How to Get a Word in the Dictionary

by Janet Wooldridge
There are over one million words in the English language.

There are over one million words in the English language.

The English language added the one millionth word to the lexicon in June 2009. It is the official language in hundreds of countries, and as the most widely used language on the World Wide Web, it is truly a global language. With an average of 14 new words being added to the language daily, the list continues to grow. You may wonder how to get a word into the dictionary. Here is some information and tips you will need.

Introduce Word

Determine that the word you are seeking to get into the dictionary is used widely and often. If you think a word should be added to the dictionary you can submit it to individual dictionary publishers.

Research the extent of the use of the word. According to the Global Language Monitor, a word's use is measured by depth, which is the number of citations, and by breadth, which is the geographical extent of use. A minimum of 25,000 citations from various sources is necessary for a word to be considered by the GLM.

Send the publisher quotations and proof that the word is being used. A word's use is researched by language trackers and dictionary staffs through the Internet, newspapers and other media sources.

Enter a word that you think should be in the dictionary through sources such as the Open Word Dictionary on the Merriam-Webster Online site or the Incomings department at the Oxford English Dictionary (OED).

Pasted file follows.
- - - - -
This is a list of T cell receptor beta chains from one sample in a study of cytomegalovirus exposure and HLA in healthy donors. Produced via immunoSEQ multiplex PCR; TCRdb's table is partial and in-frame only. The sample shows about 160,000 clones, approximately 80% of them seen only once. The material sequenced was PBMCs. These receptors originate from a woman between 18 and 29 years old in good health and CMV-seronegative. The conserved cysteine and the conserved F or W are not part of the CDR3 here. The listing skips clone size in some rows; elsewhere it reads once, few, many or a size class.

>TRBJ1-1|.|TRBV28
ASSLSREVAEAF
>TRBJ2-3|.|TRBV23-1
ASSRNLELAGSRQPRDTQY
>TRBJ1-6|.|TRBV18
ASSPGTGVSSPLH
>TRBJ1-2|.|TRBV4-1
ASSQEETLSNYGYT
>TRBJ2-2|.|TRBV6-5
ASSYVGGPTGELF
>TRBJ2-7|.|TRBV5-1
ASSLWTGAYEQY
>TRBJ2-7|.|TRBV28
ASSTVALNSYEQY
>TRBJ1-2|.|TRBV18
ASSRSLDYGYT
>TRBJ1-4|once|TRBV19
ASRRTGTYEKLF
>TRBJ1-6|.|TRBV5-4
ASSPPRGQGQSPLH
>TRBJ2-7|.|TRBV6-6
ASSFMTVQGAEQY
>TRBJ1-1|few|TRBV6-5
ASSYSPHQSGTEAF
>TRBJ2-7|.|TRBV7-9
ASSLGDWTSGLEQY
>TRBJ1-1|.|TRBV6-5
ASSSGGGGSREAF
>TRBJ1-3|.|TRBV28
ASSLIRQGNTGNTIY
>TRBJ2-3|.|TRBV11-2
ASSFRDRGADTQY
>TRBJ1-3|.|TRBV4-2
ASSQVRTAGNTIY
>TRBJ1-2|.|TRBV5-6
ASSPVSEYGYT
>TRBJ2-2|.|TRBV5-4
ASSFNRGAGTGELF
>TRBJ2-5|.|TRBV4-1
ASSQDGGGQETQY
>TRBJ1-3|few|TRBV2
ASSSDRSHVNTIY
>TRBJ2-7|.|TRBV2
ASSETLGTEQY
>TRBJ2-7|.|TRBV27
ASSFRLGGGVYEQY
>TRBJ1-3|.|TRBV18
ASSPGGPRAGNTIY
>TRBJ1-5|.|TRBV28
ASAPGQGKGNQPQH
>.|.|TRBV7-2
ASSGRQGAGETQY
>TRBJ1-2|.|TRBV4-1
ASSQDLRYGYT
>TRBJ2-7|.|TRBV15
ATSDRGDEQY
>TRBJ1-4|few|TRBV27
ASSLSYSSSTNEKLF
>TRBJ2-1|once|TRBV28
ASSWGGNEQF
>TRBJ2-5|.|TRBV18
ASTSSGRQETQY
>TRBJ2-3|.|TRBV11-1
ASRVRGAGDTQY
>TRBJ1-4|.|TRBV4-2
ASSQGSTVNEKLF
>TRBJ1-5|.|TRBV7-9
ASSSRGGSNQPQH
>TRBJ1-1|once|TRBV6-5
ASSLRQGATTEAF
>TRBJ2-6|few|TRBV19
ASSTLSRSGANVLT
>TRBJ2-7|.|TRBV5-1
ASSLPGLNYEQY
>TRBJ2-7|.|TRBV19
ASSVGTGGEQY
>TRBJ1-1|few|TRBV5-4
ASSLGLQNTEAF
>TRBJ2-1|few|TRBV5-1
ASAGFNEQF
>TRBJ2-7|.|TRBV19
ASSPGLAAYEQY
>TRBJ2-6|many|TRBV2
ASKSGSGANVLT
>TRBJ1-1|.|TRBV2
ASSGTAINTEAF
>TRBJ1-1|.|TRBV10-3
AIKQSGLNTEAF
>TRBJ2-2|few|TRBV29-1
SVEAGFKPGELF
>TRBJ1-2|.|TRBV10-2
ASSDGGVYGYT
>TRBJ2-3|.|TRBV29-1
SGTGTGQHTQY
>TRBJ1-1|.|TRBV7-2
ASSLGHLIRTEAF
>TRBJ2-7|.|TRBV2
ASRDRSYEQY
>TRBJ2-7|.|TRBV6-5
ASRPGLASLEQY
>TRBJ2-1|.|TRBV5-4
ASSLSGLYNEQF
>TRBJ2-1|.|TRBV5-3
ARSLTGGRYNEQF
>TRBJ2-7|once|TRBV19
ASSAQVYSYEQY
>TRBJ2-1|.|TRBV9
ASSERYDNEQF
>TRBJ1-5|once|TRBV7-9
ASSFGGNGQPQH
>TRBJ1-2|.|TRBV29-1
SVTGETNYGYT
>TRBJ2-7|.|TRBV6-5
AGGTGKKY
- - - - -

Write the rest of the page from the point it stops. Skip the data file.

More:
Encourage others to use and promote the word that you hope to get into the dictionary. Successful campaigns, such as Stephen Colbert's famous introduction of "truthiness", have been known to speed up the process.

Tip

  • Keep in mind that different dictionaries have different requirements and the process takes time. For example, the OED requires that a word be used multiple times by multiple sources for at least five years.

Warning

  • Words that are considered jargon for one particular group are not generally considered unless they become more widely used.

Items you will need

  • a word Internet access

About the Author

Based in Gloucester, Va., Janet Wooldridge is a freelance writer and proofreader who began writing professionally in 2008. Her work focuses on topics in education, environmentalism, child care, research and tourism. She holds an honors Bachelor of Arts in English with a minor in secondary education from the University of Florida.

Photo Credits

  • from flickr via Global Language Monitor